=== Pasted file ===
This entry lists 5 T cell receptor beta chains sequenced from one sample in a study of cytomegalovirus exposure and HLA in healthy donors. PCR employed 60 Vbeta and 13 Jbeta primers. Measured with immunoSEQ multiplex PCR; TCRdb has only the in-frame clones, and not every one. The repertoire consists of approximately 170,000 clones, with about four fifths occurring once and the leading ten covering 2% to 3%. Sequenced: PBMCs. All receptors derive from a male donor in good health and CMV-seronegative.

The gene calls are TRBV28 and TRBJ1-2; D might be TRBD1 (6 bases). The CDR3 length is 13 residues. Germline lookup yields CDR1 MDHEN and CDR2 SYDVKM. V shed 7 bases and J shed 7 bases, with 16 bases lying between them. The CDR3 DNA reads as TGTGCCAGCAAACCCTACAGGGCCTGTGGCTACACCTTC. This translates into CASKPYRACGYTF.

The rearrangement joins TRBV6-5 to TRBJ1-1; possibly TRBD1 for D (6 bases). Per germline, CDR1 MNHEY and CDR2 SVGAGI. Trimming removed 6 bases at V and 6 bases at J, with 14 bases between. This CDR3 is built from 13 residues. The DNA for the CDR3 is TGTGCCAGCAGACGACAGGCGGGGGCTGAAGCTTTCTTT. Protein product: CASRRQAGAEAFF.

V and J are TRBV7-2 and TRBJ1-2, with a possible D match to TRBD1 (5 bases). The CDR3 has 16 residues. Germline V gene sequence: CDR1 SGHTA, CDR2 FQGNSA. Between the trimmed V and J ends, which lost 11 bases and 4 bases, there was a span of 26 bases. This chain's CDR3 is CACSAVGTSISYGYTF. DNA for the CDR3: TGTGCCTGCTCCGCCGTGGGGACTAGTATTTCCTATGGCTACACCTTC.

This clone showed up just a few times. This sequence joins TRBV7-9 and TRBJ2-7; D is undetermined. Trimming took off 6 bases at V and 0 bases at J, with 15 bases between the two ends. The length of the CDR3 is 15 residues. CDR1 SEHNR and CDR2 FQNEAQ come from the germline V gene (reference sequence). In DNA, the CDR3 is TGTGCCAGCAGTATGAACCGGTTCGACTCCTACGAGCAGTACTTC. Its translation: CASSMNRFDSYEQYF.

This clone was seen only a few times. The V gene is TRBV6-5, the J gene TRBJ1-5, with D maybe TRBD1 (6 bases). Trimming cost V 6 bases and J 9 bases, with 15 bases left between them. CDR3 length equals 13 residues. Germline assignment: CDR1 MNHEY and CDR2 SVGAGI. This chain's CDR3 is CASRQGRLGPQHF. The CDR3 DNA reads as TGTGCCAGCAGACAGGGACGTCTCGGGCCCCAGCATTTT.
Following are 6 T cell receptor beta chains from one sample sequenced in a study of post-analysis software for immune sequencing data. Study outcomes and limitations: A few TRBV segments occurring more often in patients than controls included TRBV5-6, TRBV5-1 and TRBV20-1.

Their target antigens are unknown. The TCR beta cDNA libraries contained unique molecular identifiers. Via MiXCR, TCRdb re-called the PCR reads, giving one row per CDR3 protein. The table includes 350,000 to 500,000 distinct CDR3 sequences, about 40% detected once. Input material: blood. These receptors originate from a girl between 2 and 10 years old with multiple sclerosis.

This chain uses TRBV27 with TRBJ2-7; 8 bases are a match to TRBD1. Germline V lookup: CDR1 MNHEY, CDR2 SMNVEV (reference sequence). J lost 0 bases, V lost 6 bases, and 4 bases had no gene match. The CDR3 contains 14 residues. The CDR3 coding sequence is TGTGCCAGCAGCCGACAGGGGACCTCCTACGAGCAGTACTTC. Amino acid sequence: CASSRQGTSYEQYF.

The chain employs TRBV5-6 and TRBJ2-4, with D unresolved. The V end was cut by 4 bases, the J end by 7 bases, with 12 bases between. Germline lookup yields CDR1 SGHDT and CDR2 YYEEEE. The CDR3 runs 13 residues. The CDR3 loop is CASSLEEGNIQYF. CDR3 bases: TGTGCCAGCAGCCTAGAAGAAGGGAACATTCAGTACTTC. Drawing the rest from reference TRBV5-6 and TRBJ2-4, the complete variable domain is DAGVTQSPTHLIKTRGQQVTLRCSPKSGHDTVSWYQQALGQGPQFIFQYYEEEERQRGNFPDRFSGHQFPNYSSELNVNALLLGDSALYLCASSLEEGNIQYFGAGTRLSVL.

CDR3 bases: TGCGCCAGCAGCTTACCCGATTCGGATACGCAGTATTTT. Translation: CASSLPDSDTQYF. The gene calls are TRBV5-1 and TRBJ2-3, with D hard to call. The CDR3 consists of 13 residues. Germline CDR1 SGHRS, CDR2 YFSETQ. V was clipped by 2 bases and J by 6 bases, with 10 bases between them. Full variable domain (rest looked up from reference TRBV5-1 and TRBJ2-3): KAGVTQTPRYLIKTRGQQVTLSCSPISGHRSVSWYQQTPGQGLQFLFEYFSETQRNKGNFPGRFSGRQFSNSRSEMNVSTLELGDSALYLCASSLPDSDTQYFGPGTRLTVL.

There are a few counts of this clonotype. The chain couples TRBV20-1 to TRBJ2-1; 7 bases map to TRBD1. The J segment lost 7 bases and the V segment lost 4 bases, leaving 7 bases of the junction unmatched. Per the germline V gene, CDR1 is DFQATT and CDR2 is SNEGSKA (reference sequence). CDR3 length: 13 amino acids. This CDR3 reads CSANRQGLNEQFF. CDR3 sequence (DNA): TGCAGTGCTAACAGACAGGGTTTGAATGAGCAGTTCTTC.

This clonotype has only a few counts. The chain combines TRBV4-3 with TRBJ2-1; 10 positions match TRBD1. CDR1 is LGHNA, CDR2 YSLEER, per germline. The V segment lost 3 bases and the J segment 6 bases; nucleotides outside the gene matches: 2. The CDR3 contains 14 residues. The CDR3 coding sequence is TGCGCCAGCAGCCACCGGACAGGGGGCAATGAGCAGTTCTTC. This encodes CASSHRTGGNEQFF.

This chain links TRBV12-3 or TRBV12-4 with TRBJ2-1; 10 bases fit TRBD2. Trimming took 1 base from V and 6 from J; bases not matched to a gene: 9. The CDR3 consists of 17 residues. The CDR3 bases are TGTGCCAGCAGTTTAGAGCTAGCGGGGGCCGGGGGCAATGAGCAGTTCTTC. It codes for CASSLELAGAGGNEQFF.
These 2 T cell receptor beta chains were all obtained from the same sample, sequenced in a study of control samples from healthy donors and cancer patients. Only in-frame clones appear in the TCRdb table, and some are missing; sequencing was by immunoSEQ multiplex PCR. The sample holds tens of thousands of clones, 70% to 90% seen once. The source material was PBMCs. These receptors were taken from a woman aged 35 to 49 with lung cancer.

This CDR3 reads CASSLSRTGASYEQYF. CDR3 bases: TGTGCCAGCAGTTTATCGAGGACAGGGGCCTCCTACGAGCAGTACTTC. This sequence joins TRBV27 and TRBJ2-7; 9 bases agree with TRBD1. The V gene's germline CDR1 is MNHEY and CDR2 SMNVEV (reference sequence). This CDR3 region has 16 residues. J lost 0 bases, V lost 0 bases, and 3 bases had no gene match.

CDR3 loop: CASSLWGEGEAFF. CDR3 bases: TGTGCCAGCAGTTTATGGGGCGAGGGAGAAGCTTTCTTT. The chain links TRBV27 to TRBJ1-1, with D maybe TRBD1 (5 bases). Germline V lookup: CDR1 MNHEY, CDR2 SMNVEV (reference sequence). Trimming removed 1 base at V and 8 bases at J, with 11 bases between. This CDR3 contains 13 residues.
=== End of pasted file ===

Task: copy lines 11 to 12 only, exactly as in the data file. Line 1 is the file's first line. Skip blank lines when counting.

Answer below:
CDR3 bases: TGCGCCAGCAGCTTACCCGATTCGGATACGCAGTATTTT. Translation: CASSLPDSDTQYF. The gene calls are TRBV5-1 and TRBJ2-3, with D hard to call. The CDR3 consists of 13 residues. Germline CDR1 SGHRS, CDR2 YFSETQ. V was clipped by 2 bases and J by 6 bases, with 10 bases between them. Full variable domain (rest looked up from reference TRBV5-1 and TRBJ2-3): KAGVTQTPRYLIKTRGQQVTLSCSPISGHRSVSWYQQTPGQGLQFLFEYFSETQRNKGNFPGRFSGRQFSNSRSEMNVSTLELGDSALYLCASSLPDSDTQYFGPGTRLTVL.

There are a few counts of this clonotype. The chain couples TRBV20-1 to TRBJ2-1; 7 bases map to TRBD1. The J segment lost 7 bases and the V segment lost 4 bases, leaving 7 bases of the junction unmatched. Per the germline V gene, CDR1 is DFQATT and CDR2 is SNEGSKA (reference sequence). CDR3 length: 13 amino acids. This CDR3 reads CSANRQGLNEQFF. CDR3 sequence (DNA): TGCAGTGCTAACAGACAGGGTTTGAATGAGCAGTTCTTC.